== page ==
- In order to save money on your utility bills, you can’t solely rely on the smart meter to do this for you; as you become more aware of your energy usage and how much you’re spending, it is up to you to take the necessary steps in your home to reduce consumption. If you don’t really look at your smart meter much, however, then you’re unlikely to make changes and save money.
- Some energy suppliers are not yet offering smart meters and/or do not support the use of them, but an increasing number of companies are starting to get on board. If you wish, you can request a smart meter from your existing company.
Overall, there are more pros than cons when it comes to getting a smart meter, but we always recommend doing your research before agreeing to anything
Learn more: Why Switch Energy Suppliers?
Smart prepayment meter and credit plans
If you currently have a prepayment meter or you are a pay-as-you-go customer, it is possible to get a smart meter which allows you to easily keep an eye on the amount of credit you have remaining, it notifies you when you’re running low and you can top up your credit online.
Not all energy suppliers offer smart meters on a prepayment deal however, so be sure to check this with your provider.
If you’re able to switch to a credit tariff then you can still do so with a smart meter, as the prepayment setting can be switched to credit mode easily, and you won’t need to get a new smart meter installed.
Smart meter reviews
It seems that the majority of people are satisfied after having a smart meter installed in their home. According to MoneySuperMarket:
- 74% of people with smart meters were satisfied after one year of having it installed.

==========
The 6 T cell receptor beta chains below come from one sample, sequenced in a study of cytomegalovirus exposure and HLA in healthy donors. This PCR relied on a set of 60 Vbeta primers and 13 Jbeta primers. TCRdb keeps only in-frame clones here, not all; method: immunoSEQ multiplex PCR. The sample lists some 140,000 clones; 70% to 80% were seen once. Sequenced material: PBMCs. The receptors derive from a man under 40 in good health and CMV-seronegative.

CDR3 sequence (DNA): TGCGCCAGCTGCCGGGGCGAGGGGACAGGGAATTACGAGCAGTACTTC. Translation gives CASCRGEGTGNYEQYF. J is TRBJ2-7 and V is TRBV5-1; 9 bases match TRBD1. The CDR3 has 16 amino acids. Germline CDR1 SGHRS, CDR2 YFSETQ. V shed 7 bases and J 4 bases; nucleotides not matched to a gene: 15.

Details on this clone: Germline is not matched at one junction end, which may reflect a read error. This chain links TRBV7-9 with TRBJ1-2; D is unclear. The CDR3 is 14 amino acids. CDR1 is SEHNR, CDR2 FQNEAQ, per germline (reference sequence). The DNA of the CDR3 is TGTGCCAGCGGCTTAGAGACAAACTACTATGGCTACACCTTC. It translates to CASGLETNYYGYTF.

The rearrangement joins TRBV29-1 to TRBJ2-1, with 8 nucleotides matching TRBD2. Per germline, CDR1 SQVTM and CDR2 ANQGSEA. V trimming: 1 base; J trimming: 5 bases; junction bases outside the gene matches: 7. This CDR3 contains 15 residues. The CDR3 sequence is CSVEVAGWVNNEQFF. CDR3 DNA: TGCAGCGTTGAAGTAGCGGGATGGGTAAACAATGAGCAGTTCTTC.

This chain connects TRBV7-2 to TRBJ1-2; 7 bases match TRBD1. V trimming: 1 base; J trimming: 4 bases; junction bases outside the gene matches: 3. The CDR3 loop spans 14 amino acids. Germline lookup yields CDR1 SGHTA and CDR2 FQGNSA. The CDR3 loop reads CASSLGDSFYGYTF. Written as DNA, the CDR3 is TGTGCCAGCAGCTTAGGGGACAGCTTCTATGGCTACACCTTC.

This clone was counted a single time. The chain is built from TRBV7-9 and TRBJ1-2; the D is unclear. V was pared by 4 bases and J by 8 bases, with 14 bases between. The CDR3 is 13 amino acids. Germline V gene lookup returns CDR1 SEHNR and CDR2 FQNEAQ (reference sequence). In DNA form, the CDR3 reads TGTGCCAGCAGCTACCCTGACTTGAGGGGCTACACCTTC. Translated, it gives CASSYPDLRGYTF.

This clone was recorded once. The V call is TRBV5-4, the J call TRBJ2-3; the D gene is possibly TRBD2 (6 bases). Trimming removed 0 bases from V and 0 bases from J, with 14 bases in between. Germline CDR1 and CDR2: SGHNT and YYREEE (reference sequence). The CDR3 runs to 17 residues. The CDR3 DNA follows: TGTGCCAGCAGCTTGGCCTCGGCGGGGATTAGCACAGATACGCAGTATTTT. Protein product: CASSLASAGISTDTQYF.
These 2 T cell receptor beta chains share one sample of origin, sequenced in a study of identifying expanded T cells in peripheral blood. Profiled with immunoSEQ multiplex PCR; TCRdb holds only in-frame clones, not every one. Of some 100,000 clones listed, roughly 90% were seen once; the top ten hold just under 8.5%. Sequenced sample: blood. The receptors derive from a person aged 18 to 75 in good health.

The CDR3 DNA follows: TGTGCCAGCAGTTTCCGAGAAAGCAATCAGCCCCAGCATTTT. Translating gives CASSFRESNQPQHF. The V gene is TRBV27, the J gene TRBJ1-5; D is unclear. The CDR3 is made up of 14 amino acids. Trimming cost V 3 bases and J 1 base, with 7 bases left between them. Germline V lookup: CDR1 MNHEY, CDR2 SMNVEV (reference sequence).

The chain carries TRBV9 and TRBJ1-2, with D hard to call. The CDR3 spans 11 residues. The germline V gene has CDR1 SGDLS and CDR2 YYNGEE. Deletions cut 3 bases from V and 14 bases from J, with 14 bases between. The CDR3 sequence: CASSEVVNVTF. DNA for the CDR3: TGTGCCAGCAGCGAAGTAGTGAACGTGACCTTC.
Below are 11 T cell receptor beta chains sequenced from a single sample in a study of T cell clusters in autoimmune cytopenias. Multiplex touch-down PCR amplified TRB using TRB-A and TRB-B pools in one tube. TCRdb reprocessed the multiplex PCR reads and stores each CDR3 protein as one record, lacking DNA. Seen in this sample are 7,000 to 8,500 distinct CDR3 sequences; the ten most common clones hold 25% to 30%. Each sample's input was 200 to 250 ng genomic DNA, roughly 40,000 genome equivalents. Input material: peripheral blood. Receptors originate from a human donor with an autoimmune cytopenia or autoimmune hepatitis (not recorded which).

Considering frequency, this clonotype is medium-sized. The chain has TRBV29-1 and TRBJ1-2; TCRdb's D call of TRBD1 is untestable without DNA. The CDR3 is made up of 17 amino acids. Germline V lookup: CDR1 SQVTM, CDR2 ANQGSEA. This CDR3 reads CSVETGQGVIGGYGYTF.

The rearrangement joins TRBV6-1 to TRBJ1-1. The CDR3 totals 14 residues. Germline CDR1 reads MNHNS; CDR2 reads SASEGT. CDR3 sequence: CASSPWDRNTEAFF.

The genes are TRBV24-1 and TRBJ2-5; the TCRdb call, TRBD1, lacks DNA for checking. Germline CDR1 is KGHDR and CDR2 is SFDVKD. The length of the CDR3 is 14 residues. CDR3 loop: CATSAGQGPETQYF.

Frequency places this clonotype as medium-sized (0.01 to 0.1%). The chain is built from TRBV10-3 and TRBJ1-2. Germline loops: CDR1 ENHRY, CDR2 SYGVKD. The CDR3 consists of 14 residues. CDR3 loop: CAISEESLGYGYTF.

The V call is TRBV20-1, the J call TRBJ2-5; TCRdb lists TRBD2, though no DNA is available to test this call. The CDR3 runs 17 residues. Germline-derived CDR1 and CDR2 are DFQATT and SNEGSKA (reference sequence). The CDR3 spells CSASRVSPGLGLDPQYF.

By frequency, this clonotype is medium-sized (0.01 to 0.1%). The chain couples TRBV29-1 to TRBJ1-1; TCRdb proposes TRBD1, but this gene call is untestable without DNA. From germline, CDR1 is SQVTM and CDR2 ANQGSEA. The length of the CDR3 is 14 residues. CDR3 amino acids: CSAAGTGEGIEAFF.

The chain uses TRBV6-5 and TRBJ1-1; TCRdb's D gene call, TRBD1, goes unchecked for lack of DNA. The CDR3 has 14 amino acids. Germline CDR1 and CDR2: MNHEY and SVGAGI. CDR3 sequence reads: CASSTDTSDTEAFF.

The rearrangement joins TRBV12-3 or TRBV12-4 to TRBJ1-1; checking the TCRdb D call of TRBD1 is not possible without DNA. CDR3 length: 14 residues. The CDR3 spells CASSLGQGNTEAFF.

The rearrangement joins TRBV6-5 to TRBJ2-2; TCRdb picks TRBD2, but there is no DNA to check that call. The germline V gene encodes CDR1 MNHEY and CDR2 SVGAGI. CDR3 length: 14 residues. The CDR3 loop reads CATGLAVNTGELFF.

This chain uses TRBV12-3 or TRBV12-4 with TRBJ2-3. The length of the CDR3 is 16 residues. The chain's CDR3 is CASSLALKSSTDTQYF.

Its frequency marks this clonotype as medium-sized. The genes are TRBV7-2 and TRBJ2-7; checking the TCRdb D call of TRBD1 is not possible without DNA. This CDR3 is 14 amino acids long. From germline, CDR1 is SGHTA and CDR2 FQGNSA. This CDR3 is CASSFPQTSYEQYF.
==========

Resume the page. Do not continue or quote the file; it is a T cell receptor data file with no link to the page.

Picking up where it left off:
- 70% of people continued to use their In-Home Display a year after installation.
- 62% noticed a difference in energy consumption in their home.
- 53% felt that they had a better understanding of how they used energy in their home after one year.
Additionally, Smart Energy GB also found out that:
- 80% of smart meter users feel they have a better understanding of their energy consumption.
- 68% are more conscious about how they are using gas and electricity at home.
- 49% of people say that their smart meter has saved them money on utility bills.
- 47% have more peace of mind and aren’t as worried about their bills as they were before.
As you can see from the above statistics, most people are finding that smart meters are worth it as it’s helped educate them on their energy usage and has given them more control over their bills.
Save money on energy bills today
By being more aware and having a better understanding of how you use gas and electricity within your home, it can help you shave money off your bills, and a smart meter is one of the best ways to help do this.
Another way of saving even more money on your utility bills - even as much as £300 - is by switching energy providers.
Most customers end up staying with the same provider for years and are on the highest tariff without realising, but by switching to a new supplier, you will get offered great deals simply for being a new customer.
The only way to know how much you could save by switching is to compare quotes, which you can do right here today, obligation-free. Simply tap the button below to get started.
For further information, be sure to check out our guides below!